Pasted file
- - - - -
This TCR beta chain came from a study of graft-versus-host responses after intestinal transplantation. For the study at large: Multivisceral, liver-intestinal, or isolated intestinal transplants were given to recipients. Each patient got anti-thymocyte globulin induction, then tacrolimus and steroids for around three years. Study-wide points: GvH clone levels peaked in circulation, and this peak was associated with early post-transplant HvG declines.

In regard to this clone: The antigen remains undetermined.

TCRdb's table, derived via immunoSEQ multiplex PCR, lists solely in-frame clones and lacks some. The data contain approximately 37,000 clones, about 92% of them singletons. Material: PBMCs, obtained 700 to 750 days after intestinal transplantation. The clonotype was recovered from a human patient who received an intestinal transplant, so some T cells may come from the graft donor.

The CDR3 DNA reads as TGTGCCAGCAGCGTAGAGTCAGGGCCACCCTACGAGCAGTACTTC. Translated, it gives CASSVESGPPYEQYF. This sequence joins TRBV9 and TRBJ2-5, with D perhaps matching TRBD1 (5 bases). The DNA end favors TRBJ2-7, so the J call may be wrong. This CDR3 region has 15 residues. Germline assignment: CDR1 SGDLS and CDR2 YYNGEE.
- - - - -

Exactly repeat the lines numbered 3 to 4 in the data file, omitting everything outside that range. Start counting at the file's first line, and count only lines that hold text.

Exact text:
TCRdb's table, derived via immunoSEQ multiplex PCR, lists solely in-frame clones and lacks some. The data contain approximately 37,000 clones, about 92% of them singletons. Material: PBMCs, obtained 700 to 750 days after intestinal transplantation. The clonotype was recovered from a human patient who received an intestinal transplant, so some T cells may come from the graft donor.

The CDR3 DNA reads as TGTGCCAGCAGCGTAGAGTCAGGGCCACCCTACGAGCAGTACTTC. Translated, it gives CASSVESGPPYEQYF. This sequence joins TRBV9 and TRBJ2-5, with D perhaps matching TRBD1 (5 bases). The DNA end favors TRBJ2-7, so the J call may be wrong. This CDR3 region has 15 residues. Germline assignment: CDR1 SGDLS and CDR2 YYNGEE.